Brian Whitaker, former Middle East editor of the Guardian, writes in his blog Al-Bab:
Largely unnoticed by the rest of the world, Saudi Arabia held a presidential election last week. The presidency in question – that of the Saudi Arabian Football Federation (SAFF) – was scarcely of earth-shattering importance and yet, in several respects, the election marked a significant milestone.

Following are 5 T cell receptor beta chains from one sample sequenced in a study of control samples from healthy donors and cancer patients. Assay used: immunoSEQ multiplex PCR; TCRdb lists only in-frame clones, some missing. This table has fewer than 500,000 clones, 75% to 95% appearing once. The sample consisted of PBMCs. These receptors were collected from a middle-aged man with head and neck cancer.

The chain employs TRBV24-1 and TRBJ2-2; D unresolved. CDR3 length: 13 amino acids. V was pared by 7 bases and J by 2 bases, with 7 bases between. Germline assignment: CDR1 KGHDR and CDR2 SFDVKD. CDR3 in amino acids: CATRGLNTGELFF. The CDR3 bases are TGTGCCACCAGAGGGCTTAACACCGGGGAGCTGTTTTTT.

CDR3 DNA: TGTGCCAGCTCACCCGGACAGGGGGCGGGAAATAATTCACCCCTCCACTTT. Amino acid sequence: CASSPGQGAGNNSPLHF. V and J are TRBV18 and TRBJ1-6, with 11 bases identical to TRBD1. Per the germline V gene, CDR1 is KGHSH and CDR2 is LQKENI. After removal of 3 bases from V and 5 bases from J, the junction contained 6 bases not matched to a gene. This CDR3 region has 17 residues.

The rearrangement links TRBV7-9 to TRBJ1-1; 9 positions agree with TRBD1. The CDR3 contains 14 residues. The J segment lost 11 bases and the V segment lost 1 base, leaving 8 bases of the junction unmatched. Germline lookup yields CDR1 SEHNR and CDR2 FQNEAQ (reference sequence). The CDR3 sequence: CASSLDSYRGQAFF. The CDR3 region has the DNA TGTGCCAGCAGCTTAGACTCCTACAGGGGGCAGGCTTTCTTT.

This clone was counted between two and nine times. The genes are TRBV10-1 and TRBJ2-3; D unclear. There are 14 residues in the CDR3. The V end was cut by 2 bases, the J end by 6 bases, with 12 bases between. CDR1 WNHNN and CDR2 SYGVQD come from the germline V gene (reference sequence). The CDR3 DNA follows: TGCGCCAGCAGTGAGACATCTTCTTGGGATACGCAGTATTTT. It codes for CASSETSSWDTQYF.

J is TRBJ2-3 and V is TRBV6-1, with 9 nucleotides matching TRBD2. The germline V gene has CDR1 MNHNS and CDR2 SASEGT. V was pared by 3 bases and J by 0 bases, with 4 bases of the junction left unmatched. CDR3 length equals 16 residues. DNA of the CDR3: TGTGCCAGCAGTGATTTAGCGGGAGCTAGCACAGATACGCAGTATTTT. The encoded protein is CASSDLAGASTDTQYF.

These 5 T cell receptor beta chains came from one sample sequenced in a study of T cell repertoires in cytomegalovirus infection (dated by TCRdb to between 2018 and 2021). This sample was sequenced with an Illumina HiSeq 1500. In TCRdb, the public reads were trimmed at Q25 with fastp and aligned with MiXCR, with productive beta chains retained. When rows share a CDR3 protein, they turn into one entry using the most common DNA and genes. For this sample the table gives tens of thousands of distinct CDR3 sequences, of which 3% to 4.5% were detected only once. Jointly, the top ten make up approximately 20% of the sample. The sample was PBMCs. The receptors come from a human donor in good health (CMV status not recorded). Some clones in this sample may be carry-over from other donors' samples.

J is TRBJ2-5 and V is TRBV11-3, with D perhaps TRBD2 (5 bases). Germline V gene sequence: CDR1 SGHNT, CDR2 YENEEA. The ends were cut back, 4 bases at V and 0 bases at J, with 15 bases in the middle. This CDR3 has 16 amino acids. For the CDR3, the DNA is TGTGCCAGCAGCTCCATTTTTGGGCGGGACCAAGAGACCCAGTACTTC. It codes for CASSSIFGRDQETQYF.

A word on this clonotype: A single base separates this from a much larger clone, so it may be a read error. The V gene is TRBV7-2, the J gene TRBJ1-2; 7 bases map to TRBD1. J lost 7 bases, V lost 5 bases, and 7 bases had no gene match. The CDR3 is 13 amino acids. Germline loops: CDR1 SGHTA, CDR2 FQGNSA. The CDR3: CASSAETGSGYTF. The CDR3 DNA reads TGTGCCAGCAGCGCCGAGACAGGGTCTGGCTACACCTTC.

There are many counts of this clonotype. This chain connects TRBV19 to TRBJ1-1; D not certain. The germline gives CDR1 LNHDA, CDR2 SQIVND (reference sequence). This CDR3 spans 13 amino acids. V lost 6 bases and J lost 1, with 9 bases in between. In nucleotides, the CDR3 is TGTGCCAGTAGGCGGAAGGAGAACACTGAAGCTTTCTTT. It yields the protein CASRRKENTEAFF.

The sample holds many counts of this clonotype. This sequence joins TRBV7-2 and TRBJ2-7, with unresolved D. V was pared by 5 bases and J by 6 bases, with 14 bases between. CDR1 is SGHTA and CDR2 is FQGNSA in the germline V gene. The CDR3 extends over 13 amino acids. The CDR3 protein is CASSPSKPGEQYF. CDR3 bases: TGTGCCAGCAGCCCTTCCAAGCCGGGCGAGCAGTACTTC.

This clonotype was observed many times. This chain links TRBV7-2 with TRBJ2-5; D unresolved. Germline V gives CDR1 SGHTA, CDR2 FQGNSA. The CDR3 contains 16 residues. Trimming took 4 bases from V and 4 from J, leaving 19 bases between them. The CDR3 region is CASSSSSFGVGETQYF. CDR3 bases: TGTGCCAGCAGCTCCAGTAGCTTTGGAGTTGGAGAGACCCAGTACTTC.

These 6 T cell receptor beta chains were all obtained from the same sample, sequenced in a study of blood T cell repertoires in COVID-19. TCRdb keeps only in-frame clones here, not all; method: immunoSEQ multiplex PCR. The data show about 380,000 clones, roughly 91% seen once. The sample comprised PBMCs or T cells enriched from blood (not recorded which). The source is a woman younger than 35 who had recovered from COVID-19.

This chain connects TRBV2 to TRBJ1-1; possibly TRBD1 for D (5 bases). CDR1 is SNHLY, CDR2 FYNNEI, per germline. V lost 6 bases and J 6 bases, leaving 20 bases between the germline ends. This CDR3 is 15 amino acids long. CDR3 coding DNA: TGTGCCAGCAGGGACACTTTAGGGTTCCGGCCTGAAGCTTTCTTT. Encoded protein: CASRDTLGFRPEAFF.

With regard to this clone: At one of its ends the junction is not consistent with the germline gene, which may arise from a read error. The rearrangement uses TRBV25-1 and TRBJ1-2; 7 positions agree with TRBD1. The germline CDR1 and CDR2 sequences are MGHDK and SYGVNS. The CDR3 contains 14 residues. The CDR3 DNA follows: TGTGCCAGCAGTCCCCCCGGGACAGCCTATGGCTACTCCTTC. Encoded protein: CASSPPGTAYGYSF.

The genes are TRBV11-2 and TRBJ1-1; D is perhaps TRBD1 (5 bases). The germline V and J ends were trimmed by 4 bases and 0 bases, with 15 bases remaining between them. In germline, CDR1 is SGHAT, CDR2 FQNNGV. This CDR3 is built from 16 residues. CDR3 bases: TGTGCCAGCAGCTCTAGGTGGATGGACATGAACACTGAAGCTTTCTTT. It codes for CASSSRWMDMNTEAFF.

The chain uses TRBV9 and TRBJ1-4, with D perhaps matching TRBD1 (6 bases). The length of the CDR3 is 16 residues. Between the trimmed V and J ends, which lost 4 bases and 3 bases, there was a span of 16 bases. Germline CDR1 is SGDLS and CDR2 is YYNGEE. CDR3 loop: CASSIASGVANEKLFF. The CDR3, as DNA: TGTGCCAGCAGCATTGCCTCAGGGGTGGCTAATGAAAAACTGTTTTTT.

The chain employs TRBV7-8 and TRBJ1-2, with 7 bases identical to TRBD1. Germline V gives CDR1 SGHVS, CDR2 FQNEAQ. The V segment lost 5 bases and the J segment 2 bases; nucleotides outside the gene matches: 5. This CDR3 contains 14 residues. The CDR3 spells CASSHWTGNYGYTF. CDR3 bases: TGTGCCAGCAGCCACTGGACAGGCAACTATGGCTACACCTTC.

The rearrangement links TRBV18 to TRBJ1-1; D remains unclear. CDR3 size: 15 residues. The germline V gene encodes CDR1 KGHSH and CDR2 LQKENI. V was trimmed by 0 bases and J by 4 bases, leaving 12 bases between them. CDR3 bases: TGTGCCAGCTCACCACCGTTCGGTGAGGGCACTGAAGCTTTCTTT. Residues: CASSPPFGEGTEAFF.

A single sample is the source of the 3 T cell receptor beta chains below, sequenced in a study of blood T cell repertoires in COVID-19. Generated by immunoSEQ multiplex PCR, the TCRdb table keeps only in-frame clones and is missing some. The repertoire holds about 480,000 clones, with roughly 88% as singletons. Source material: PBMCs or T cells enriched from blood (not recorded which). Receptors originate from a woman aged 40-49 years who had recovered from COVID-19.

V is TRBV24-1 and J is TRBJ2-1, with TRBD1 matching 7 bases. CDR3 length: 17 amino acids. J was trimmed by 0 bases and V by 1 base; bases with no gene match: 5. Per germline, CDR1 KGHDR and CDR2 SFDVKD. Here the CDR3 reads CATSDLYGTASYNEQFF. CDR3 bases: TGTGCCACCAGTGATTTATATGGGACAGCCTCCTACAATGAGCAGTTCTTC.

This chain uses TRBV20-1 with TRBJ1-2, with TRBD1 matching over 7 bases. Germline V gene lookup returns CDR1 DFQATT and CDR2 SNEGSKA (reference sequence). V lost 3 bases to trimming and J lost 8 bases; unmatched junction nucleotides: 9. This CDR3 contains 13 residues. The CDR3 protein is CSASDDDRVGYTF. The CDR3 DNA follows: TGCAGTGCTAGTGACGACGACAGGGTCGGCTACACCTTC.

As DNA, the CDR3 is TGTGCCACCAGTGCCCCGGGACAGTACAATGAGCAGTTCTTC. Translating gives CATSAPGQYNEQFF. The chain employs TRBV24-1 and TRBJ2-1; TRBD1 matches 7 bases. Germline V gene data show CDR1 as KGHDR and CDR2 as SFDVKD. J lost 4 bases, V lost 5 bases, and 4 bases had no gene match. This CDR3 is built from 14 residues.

SAFF, in effect, has become a soccer republic. For the first time since its foundation in 1956 by Prince Abdullah bin Faisal Al Saud, football’s governing body in the kingdom is no longer run by a member of the royal family. In last week’s election, members of the general assembly had a choice of two candidates (neither of them royals), who set out their platforms in a TV debate. And if that kind of process can work for SAFF, might it not be applied to other official bodies in the kingdom too?